Still it is advisable, even from the most sordid point of view, not to be too eager for the change, especially if you are at all capable of good work, It is an undoubted fact that in the long run, and taking a man s career as a whole, it is the best writing that pays. Quick, shallow trumpery, trimmed so as to just catch the popular breeze of the moment, may skim along bravely enough during a transient sunny hour, but it is in the great, slow-moving, stately ships, built with long labour, launched with trouble and care, that the solid merchandise of the world is brought home. You want to be a successful dramatic author, not the author of a successful drama. A lucky fluke will make you the latter, but the former can be achieved only by a steady course of sound work. The former is over and done with, and the fortune spent on the "easy come, easy go" principle in a year or two, and you are never heard of again. The latter is a career!

  And from other motives--not sordid ones, if you can have patience to listen to such--it is well to aim at only true, honest work. The popularity gained may not be any wider, but it will be far deeper, and, though self-respect is a somewhat costly luxury to indulge in, it is nevertheless a healthy and invigorating one. If you can afford it, that is, if you have a sufficiently manly mind to be content with comfort (which can be purchased anywhere for three hundred a year), and not be craving like a child, for everything you see, then by all means purchase it.

  Give the public the deepest and highest you have in you. Do not be afraid that it will be too good for them. Never be satisfied with anything because it's "good enough." Feel that whatever you write is the best that you can do. Then, whether it succeeds or not, it is none of your fault.

  Remember that, as a rule, the most lasting work takes the longest time to do. There may come moments of inspiration in which you can dash off a certain amount of good stuff quickly. Such moments are like the two or three hundred yards of level and half way up the hill over which every now and then the team will rattle your coach at a spanking gallop, but it is the steady jog-trot you must depend upon for the day's journey. Do not, therefore, pride yourself on having "knocked off" an act in one day. In all probability it will be a day wasted. A couple of months spent over it will be far better. Writers like Dickens, Thackeray, Macaulay, and George Eliot took weeks to write a chapter or two. It is your little twopenny-halfpenny authors--the sort that would be dear at six for a shilling--that "knock off" things in a few hours.

  Be honest--never mind if you are laughed at for it. If you take a foreign author's play, pay him something and acknowledge it, even though, owing to some omission on his part, or by the fault of the law, you are not legally compelled to do so. If you "adapt" a man's book, let it be a straightforward, above-board transaction. I can only see one difference myself between the man who steals a man's purse or watch and the man who steals a play, and that is that the latter is a coward as well as a thief, because he knows he cannot be punished.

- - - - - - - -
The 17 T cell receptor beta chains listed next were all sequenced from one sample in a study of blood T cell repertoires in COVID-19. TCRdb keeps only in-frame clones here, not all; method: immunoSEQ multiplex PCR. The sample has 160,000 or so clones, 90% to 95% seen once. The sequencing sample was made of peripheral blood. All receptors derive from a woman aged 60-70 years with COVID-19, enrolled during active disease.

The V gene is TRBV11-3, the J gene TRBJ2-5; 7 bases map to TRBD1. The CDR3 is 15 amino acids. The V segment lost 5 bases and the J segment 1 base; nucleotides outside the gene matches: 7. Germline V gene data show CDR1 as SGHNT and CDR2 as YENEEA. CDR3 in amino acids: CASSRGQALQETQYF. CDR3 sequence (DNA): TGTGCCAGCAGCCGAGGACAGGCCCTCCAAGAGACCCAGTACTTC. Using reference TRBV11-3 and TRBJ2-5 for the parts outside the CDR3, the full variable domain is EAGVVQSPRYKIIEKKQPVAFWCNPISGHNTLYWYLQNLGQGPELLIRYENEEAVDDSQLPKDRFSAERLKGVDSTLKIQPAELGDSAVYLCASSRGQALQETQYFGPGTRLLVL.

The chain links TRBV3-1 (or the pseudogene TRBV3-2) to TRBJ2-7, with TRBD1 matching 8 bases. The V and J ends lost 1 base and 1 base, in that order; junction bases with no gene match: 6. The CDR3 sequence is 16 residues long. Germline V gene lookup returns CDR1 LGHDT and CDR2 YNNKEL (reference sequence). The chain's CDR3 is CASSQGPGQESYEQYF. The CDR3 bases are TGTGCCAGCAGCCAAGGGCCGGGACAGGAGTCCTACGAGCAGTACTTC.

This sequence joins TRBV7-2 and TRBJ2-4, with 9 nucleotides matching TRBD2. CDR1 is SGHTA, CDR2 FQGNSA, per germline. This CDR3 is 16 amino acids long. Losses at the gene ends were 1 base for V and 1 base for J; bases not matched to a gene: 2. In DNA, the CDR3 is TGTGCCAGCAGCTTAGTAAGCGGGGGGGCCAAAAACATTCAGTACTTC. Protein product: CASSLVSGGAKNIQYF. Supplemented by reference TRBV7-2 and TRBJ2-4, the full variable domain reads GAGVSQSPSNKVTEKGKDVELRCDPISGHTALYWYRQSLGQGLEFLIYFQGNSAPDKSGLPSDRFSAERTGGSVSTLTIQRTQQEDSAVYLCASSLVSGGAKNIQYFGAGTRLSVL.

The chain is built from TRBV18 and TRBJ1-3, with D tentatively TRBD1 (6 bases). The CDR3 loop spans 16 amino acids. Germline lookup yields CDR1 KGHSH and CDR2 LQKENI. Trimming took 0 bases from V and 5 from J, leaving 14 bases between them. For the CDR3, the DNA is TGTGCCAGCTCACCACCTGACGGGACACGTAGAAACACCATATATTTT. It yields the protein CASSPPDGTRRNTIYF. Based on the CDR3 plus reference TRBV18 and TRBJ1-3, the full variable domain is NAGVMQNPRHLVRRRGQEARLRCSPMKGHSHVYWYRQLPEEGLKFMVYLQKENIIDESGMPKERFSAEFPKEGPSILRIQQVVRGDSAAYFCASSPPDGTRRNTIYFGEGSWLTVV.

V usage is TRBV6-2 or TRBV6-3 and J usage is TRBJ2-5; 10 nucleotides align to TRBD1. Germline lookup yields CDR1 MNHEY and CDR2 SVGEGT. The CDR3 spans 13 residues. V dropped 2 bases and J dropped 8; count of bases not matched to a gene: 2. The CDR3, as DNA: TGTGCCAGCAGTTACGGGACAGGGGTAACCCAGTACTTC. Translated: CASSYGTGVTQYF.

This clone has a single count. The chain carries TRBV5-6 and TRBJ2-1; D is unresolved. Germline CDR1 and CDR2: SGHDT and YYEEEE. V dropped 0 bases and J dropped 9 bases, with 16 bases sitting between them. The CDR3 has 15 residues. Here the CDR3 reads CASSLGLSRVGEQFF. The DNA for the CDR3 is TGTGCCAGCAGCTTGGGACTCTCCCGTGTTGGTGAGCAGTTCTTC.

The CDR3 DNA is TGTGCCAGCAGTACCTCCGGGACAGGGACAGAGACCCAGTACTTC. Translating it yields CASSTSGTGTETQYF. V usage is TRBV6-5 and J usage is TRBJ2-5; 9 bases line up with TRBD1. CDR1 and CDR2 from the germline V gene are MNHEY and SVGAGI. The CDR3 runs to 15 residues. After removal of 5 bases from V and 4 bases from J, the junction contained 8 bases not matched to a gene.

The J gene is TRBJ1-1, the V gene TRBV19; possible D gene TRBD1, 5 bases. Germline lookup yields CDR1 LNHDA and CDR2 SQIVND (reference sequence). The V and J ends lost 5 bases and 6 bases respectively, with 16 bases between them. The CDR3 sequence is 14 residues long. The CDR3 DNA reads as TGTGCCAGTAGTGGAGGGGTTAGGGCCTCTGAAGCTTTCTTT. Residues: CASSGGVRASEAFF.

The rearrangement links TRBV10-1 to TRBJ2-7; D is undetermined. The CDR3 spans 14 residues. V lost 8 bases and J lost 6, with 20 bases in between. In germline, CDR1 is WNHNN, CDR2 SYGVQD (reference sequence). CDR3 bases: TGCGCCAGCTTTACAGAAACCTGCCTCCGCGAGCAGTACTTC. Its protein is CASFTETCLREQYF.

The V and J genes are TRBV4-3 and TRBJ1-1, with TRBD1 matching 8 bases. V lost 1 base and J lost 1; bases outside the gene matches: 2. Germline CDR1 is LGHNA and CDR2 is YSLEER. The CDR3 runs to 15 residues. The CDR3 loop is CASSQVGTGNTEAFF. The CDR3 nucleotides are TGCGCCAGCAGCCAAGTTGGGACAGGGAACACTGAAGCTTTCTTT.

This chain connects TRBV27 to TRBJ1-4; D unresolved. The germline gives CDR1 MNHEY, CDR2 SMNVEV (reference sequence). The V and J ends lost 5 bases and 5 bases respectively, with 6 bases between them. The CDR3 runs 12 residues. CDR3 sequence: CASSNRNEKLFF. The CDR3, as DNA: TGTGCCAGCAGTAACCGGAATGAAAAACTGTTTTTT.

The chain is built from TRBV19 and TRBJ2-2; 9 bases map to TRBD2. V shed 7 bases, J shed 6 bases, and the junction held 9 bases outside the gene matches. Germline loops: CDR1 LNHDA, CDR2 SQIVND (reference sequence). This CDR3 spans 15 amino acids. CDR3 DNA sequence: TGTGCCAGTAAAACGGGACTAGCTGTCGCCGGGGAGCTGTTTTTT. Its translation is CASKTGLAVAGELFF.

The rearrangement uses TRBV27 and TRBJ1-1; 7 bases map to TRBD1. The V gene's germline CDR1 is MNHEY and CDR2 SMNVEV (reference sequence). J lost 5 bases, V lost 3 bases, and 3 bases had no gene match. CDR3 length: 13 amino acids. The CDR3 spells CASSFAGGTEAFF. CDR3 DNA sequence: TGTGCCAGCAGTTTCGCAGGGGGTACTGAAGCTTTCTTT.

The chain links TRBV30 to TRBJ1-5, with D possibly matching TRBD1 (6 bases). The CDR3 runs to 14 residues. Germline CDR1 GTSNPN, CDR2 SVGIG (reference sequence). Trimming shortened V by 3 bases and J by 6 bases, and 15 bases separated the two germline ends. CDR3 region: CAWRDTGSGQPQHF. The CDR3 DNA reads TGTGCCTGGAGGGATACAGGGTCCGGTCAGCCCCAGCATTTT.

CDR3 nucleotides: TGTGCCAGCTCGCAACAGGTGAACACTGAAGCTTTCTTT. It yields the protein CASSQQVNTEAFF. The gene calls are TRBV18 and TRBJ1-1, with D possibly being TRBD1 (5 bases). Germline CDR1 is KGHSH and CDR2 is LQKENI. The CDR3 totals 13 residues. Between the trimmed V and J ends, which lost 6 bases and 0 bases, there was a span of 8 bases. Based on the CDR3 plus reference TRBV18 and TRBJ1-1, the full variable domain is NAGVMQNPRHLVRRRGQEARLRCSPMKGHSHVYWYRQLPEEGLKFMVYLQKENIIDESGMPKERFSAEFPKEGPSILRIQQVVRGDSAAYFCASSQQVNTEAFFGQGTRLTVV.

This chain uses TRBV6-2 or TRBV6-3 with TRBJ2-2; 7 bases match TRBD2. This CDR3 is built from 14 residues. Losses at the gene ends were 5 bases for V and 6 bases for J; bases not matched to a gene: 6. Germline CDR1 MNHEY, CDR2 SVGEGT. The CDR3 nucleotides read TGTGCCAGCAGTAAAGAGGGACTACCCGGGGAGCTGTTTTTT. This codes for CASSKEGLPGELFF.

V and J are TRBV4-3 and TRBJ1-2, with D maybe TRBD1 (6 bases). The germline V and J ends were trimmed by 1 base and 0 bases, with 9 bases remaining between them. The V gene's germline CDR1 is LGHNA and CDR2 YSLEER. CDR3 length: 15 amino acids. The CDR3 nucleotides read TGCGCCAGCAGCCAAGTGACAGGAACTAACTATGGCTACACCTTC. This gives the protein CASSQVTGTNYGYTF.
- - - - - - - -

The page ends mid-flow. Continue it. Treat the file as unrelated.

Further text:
Do not dabble in indecencics. That sort of thing pays less and less every year. A certain number of people, of course, roar over them, but you do not hear the silent disgust of the better half of the audience.

  Do not write too much. I say this not in the cause of the public, but for your own sake. A writer is not an inexhaustible stream; he is only a mine. He contains a certain amount of good metal, and what comes after that is rubbish. And do not write too quickly. A brain can't be driven like a cab horse. Many a clever dramatist works himself to death in the first few years of his popularity, and then has to sit aside and know himself "played out" before his time. A man, after one or two successes, is applied to on every side for plays. Managers, who a year ago would not look at the very pieces that have since made him famous, now crowd round him and offer him any terms to write anything. If he is wise, he shuts his ears and goes quietly in his own course. If he is foolish, "he makes haste to be rich," undertakes three or four times as much work as he is capable of properly performing, is compelled to "scamp" it, and, in consequence, turns out failure after failure.

  Do not--but I will take my own advice for once, and not write too much. I have said all that is in me worth saying, perhaps more, on this matter of "playwriting." I will stop before I come to the rubbish. Good-bye, and here's luck!